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Example watershed handout depicting characteristics of the watershed and the current state of restoration efforts.

Lack of communication can impede participation and reduce the likelihood of successful implementation. Watershed report cards are a great way to get the word out.

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Step 6: Measure Progress and Make Adjustments (cont.)

Share Results
As part of the I/E program you developed, you should have included opportunities to publicize the plan to increase awareness of the steps being taken during implementation. Continuous communication is essential to building the credibility of and support for the watershed implementation process. This is especially critical if you’re using a stakeholder-driven process. Transparency of the process builds trust and confidence in the outcome. Regular communication also helps to strengthen accountability among watershed partners by keeping them actively engaged and might also stimulate more stakeholders to get involved in the effort.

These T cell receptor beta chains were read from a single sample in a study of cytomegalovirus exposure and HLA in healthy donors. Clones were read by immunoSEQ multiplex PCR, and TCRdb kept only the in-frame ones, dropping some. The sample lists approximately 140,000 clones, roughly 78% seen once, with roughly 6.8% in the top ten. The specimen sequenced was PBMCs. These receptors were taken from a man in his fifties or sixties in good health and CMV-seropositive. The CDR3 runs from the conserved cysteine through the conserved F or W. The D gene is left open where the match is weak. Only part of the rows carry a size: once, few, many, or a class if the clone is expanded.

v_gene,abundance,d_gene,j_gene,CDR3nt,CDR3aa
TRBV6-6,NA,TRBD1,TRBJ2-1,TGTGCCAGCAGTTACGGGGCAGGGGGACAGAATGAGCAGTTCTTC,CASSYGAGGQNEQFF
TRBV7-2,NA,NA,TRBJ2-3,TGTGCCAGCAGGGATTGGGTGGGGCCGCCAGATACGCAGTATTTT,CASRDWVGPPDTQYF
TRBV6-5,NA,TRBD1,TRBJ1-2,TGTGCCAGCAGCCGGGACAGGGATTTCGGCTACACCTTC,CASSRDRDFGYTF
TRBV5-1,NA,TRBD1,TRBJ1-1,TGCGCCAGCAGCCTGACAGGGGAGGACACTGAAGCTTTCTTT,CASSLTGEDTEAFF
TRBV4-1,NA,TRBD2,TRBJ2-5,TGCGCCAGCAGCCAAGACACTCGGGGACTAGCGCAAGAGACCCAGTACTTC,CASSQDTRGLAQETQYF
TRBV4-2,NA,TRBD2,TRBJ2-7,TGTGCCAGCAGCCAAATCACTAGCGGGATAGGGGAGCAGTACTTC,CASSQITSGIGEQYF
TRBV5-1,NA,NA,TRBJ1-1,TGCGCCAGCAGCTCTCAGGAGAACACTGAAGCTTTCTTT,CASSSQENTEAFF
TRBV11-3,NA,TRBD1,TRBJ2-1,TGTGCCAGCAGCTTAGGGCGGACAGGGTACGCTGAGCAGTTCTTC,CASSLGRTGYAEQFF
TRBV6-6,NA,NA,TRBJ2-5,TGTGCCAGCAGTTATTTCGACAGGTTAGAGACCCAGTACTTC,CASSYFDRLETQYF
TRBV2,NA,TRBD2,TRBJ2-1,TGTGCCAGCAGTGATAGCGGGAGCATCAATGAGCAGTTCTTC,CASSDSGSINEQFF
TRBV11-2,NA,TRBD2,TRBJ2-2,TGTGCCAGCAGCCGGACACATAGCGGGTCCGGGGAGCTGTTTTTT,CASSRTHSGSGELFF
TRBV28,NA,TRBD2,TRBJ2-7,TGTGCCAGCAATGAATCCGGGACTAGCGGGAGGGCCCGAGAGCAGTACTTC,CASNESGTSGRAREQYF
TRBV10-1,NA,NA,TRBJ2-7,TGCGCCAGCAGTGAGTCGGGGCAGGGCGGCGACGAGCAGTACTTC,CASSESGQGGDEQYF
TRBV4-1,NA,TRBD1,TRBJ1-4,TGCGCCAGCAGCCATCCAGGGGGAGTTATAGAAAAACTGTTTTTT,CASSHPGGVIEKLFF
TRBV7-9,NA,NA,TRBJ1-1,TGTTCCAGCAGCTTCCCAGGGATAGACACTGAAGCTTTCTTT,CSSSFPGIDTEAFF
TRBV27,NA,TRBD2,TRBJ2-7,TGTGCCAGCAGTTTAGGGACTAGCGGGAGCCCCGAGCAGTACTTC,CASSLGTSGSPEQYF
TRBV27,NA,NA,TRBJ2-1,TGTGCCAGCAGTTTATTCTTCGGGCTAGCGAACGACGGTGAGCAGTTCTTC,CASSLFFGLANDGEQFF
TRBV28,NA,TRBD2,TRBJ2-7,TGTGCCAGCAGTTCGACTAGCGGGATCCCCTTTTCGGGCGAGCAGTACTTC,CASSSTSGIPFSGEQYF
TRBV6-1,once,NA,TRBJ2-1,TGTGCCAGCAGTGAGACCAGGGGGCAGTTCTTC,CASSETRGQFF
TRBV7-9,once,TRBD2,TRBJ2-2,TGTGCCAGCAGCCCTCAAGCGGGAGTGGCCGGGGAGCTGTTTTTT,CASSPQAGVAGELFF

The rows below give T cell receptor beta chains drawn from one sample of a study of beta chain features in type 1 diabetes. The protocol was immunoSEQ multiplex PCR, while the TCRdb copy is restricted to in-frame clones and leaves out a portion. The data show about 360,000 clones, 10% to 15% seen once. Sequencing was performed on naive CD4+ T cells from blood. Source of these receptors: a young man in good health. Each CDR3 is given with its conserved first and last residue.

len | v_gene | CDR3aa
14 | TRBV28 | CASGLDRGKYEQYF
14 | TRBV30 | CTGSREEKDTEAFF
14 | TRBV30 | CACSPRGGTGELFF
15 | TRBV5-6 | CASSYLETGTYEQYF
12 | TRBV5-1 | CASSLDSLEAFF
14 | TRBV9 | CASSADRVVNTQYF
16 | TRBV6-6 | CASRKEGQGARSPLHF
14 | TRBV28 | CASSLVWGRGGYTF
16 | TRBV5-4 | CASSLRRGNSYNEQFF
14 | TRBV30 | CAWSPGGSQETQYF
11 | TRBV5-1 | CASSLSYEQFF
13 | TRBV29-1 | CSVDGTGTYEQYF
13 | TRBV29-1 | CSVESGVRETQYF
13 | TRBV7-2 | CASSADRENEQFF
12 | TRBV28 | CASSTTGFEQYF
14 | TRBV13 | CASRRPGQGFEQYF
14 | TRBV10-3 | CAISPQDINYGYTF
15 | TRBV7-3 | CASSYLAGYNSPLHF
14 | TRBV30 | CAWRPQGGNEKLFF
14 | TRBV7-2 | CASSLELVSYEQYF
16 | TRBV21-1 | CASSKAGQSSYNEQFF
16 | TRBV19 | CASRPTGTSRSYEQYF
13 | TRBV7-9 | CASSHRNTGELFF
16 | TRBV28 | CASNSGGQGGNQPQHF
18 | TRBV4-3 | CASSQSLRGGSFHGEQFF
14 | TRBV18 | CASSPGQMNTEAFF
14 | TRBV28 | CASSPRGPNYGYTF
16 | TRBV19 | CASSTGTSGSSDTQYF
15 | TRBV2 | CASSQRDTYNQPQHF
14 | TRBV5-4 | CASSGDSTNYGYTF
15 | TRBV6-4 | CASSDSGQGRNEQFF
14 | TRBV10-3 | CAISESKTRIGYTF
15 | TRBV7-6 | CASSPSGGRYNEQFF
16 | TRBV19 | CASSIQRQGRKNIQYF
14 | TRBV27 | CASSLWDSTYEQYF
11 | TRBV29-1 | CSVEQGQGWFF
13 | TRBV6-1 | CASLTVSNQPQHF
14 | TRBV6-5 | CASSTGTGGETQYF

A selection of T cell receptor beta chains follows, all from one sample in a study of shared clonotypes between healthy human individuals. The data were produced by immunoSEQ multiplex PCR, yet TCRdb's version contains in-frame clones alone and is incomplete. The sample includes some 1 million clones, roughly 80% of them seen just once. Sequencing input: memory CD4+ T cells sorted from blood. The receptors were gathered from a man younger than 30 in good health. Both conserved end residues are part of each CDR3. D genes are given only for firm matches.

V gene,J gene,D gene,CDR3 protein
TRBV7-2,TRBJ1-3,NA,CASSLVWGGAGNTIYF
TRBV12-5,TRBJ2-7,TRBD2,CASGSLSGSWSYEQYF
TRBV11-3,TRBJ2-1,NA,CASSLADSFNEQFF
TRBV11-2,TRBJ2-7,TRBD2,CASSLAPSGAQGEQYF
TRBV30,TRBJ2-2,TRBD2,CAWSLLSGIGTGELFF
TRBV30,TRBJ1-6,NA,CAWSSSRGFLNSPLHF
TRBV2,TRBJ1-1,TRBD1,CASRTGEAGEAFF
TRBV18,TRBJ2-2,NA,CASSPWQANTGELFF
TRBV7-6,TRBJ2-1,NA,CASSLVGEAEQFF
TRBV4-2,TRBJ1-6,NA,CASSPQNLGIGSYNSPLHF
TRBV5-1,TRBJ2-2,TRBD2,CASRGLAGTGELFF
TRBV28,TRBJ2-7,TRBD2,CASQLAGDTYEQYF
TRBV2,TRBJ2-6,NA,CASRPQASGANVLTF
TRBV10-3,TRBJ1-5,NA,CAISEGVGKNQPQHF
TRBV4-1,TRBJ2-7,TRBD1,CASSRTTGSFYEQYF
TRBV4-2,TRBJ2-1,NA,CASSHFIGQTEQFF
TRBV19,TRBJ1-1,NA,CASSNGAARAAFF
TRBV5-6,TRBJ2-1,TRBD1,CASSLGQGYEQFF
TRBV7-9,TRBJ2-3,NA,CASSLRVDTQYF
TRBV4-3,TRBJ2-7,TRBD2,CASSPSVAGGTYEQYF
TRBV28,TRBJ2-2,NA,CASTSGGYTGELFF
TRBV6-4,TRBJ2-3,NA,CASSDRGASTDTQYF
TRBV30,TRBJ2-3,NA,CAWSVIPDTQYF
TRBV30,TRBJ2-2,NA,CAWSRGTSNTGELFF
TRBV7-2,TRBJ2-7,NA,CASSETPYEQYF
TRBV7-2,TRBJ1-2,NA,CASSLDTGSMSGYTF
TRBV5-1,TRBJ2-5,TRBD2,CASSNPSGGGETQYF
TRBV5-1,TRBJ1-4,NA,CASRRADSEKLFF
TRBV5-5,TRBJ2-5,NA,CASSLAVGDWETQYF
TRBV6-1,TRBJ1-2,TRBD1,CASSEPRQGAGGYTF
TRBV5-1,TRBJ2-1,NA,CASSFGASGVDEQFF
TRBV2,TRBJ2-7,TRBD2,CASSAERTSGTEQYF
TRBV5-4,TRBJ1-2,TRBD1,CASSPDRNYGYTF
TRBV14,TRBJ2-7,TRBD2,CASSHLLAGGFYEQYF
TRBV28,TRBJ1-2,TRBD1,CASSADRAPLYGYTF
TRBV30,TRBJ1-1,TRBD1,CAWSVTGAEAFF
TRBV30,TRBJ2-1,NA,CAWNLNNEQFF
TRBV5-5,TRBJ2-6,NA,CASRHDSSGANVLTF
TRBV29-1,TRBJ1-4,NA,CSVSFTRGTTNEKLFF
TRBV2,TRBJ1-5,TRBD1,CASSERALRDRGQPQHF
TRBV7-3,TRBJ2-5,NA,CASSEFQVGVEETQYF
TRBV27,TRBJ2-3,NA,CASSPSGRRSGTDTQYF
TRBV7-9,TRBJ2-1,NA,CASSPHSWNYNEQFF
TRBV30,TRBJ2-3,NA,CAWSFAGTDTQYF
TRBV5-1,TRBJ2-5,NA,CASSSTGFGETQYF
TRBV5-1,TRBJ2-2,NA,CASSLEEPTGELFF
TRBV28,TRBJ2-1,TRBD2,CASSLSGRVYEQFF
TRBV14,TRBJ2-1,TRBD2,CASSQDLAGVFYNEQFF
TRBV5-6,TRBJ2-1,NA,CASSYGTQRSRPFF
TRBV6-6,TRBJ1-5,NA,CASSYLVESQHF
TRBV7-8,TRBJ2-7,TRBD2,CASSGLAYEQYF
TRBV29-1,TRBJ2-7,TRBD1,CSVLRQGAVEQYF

Sharing results can also help to ensure more consistent watershed approaches across subwatersheds. Regularly reporting information can also help to keep you accountable to stakeholders who have a vested interest in the success of the project. You should provide information on interim results and report the ways in which the plan is working and how you plan to address the deficiencies. Encourage stakeholders to contribute ideas on how to make improvements.

Progress and implementation results can be shared through various media formats, such as press releases, ads in local newspapers, television or radio public service announcements, or presentations at community meetings such as those of homeowner associations and local civic organizations, PTA meetings, or other gatherings of members of the watershed community. The group might wish to issue a watershed report card or develop a fact sheet, brochure or annual report to highlight its successes. Report cards let the community know whether water quality conditions are improving overall. They also allow people to compare results across specific areas to see if things are improving, whether some aspects seem to be connected and whether a change in direction is needed to bring about greater improvements. This is an effective way to build awareness of the watershed issues and the progress of watershed plan implementation. In addition, when people see progress, they’ll continue to work toward making the plan a success!

Make Adjustments

  • Ask questions.
  • Incorporate feedback and adjust you plan.
  • Develop discrete opportunities to adjust the plan (i.e., a 6-month review).

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Section 42 of 43